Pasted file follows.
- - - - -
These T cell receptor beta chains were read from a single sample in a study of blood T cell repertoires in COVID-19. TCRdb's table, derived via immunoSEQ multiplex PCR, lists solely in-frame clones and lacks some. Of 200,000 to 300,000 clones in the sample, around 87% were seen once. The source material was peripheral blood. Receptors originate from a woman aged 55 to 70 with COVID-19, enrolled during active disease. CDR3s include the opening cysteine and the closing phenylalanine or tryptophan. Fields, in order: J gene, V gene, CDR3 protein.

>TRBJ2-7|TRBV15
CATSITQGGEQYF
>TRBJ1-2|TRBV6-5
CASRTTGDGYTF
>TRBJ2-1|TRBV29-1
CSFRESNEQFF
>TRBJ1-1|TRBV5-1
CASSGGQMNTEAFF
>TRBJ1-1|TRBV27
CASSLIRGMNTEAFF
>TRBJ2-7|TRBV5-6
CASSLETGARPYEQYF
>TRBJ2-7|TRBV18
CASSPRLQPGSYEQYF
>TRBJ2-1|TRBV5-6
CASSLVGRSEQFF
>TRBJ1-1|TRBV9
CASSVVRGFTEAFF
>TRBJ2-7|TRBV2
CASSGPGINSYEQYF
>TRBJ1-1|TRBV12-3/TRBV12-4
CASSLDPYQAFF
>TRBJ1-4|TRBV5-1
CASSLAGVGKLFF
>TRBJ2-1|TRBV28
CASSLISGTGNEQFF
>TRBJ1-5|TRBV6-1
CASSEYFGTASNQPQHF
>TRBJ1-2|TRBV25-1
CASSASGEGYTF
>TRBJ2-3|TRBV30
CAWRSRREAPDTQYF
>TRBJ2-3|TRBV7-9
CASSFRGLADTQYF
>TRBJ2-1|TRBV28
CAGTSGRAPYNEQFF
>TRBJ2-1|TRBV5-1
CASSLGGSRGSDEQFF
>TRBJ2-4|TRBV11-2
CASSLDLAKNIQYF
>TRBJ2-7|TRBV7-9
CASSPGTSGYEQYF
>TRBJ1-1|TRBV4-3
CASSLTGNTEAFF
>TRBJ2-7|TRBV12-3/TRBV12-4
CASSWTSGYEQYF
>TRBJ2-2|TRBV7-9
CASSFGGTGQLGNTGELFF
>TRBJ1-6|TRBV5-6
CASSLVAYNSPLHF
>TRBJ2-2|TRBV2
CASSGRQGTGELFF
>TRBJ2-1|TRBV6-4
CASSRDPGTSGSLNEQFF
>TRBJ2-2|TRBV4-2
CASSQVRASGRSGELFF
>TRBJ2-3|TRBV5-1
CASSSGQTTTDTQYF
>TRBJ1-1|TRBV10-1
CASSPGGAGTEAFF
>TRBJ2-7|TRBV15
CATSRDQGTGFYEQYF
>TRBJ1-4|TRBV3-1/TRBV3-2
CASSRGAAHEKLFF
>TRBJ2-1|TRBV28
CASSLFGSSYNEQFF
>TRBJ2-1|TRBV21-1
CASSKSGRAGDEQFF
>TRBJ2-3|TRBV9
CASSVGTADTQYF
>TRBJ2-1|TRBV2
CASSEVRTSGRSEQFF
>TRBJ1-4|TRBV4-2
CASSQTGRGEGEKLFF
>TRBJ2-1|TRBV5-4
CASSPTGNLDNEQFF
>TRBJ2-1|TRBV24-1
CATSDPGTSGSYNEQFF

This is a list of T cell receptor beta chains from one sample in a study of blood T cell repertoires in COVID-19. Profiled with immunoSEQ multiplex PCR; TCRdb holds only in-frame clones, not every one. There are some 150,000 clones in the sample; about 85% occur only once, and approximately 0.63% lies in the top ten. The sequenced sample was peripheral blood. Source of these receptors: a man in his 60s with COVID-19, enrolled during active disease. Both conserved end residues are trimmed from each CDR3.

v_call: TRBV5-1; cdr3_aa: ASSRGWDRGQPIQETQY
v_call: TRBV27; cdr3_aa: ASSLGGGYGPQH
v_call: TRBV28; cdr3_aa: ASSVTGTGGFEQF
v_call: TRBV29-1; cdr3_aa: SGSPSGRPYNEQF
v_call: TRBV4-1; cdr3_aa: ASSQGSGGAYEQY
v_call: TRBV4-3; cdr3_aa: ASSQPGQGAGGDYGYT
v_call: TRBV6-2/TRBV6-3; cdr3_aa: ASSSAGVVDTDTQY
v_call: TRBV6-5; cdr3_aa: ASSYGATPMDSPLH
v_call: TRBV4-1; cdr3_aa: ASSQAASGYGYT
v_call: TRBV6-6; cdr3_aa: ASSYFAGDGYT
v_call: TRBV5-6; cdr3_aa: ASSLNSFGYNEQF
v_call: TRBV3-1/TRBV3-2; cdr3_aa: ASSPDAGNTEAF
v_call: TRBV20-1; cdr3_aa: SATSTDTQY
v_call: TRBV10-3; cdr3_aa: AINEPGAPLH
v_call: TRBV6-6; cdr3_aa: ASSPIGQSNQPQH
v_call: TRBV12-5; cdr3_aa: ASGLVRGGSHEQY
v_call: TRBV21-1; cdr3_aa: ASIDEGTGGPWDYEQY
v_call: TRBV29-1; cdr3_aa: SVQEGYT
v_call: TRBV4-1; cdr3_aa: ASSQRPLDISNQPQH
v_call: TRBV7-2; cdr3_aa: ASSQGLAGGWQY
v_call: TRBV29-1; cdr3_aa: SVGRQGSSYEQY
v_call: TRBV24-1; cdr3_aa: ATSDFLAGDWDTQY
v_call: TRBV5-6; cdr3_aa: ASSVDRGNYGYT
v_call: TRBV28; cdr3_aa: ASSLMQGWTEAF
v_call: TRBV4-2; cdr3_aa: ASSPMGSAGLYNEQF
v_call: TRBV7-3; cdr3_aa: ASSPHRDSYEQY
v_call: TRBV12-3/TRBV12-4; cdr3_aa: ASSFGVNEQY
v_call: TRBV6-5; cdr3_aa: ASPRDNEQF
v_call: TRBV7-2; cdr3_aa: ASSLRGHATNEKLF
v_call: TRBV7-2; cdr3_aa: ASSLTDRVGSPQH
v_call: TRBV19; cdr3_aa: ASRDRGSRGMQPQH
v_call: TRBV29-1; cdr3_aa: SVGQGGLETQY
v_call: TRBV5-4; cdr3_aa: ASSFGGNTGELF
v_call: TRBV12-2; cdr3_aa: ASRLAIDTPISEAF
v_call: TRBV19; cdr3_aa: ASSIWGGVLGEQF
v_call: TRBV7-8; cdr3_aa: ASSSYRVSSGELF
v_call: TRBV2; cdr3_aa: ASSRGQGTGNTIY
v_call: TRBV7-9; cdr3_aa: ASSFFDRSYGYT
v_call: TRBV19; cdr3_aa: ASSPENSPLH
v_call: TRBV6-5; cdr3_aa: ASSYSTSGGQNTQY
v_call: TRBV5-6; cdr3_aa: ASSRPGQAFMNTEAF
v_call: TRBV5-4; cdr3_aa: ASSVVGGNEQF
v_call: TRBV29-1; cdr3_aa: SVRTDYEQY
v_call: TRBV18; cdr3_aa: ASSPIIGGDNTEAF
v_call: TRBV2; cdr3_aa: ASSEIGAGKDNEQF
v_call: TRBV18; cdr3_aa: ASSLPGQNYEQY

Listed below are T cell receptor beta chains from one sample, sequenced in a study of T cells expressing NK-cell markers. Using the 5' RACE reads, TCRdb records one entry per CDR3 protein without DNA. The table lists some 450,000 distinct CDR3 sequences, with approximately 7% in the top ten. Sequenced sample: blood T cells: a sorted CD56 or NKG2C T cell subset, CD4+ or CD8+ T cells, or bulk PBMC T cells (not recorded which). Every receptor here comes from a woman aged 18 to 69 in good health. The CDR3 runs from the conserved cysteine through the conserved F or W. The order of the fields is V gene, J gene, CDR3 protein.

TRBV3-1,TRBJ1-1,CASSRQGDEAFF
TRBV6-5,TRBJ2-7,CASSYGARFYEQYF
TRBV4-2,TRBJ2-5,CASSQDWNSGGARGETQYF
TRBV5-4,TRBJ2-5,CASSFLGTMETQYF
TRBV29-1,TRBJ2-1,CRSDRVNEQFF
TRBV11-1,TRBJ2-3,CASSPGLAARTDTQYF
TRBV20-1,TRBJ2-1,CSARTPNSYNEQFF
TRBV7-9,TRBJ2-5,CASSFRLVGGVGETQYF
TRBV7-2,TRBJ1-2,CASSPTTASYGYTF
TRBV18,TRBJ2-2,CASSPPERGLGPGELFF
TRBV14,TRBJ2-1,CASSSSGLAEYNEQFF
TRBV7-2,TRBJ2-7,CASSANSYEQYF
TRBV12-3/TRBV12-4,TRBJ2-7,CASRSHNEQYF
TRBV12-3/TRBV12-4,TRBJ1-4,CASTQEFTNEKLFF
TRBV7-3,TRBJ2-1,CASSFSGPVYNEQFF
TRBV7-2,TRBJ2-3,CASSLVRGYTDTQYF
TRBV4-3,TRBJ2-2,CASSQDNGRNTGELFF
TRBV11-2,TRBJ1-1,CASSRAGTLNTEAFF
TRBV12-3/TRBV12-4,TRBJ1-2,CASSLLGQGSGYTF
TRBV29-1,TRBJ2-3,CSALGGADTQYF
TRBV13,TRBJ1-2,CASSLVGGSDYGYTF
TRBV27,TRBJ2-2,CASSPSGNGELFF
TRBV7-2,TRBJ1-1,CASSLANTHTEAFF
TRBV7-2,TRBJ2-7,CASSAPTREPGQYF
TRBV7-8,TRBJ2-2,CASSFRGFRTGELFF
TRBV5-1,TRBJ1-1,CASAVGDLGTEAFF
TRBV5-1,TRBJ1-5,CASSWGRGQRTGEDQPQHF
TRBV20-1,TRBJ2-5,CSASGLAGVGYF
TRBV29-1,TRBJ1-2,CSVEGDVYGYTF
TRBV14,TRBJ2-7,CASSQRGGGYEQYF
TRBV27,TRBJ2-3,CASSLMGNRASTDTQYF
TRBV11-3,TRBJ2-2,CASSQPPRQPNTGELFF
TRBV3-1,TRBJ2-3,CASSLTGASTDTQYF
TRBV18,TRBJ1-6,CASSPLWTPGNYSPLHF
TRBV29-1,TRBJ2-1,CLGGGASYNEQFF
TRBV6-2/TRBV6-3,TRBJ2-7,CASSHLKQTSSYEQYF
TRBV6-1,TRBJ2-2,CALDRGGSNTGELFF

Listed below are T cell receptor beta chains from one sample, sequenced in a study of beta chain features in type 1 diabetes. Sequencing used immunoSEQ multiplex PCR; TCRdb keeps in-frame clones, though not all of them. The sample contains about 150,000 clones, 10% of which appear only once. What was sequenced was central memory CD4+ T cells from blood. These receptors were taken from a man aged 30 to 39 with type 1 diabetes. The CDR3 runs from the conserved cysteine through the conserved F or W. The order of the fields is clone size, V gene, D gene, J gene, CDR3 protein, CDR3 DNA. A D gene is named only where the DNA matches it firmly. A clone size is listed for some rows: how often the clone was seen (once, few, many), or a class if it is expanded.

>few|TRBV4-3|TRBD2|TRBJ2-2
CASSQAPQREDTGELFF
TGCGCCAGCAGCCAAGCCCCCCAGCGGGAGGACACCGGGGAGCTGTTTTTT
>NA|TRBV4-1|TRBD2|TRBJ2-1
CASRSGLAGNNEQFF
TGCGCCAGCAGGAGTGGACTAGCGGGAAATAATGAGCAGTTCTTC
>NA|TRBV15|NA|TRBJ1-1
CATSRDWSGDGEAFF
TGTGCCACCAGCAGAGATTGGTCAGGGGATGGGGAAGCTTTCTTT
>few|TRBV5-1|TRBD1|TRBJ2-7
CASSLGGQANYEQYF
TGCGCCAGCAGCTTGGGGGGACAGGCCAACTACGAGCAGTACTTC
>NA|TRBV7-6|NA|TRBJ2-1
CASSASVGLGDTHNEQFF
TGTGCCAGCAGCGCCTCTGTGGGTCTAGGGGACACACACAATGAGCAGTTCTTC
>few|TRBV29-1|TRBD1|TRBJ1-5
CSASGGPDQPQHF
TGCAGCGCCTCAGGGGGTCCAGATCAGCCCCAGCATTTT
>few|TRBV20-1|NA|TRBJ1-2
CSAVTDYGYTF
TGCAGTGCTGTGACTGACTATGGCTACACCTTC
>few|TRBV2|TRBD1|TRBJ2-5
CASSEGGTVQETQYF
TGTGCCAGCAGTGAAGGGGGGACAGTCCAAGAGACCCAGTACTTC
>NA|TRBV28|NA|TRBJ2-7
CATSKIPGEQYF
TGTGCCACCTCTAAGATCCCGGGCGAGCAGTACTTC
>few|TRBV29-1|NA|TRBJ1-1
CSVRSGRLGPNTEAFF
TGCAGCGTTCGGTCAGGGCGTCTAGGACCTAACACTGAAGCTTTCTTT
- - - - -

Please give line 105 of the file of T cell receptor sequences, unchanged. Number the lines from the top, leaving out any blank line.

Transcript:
v_call: TRBV4-2; cdr3_aa: ASSPMGSAGLYNEQF